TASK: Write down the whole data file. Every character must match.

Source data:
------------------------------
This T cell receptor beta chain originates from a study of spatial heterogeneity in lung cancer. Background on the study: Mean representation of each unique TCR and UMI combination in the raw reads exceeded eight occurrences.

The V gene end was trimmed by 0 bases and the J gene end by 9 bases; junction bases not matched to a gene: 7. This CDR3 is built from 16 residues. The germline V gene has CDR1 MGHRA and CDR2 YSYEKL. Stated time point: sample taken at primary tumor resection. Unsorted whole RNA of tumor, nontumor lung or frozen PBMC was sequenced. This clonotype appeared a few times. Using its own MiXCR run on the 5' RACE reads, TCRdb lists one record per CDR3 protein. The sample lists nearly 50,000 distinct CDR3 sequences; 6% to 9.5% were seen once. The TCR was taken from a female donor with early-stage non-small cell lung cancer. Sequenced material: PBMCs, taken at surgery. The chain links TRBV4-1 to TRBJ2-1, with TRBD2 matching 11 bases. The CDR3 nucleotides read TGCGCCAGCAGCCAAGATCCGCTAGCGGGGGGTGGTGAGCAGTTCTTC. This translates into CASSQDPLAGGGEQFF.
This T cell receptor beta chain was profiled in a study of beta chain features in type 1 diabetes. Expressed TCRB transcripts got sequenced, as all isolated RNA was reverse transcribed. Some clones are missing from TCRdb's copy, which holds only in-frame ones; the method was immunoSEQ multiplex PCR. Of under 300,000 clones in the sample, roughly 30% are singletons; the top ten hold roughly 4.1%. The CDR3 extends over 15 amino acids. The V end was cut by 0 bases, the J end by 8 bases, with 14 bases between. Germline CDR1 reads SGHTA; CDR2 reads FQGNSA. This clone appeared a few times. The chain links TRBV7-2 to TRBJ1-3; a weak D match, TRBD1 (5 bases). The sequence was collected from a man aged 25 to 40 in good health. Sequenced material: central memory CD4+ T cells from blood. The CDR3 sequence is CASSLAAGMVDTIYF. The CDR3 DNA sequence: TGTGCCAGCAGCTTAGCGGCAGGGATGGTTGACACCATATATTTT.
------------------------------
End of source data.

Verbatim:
This T cell receptor beta chain originates from a study of spatial heterogeneity in lung cancer. Background on the study: Mean representation of each unique TCR and UMI combination in the raw reads exceeded eight occurrences.

The V gene end was trimmed by 0 bases and the J gene end by 9 bases; junction bases not matched to a gene: 7. This CDR3 is built from 16 residues. The germline V gene has CDR1 MGHRA and CDR2 YSYEKL. Stated time point: sample taken at primary tumor resection. Unsorted whole RNA of tumor, nontumor lung or frozen PBMC was sequenced. This clonotype appeared a few times. Using its own MiXCR run on the 5' RACE reads, TCRdb lists one record per CDR3 protein. The sample lists nearly 50,000 distinct CDR3 sequences; 6% to 9.5% were seen once. The TCR was taken from a female donor with early-stage non-small cell lung cancer. Sequenced material: PBMCs, taken at surgery. The chain links TRBV4-1 to TRBJ2-1, with TRBD2 matching 11 bases. The CDR3 nucleotides read TGCGCCAGCAGCCAAGATCCGCTAGCGGGGGGTGGTGAGCAGTTCTTC. This translates into CASSQDPLAGGGEQFF.
This T cell receptor beta chain was profiled in a study of beta chain features in type 1 diabetes. Expressed TCRB transcripts got sequenced, as all isolated RNA was reverse transcribed. Some clones are missing from TCRdb's copy, which holds only in-frame ones; the method was immunoSEQ multiplex PCR. Of under 300,000 clones in the sample, roughly 30% are singletons; the top ten hold roughly 4.1%. The CDR3 extends over 15 amino acids. The V end was cut by 0 bases, the J end by 8 bases, with 14 bases between. Germline CDR1 reads SGHTA; CDR2 reads FQGNSA. This clone appeared a few times. The chain links TRBV7-2 to TRBJ1-3; a weak D match, TRBD1 (5 bases). The sequence was collected from a man aged 25 to 40 in good health. Sequenced material: central memory CD4+ T cells from blood. The CDR3 sequence is CASSLAAGMVDTIYF. The CDR3 DNA sequence: TGTGCCAGCAGCTTAGCGGCAGGGATGGTTGACACCATATATTTT.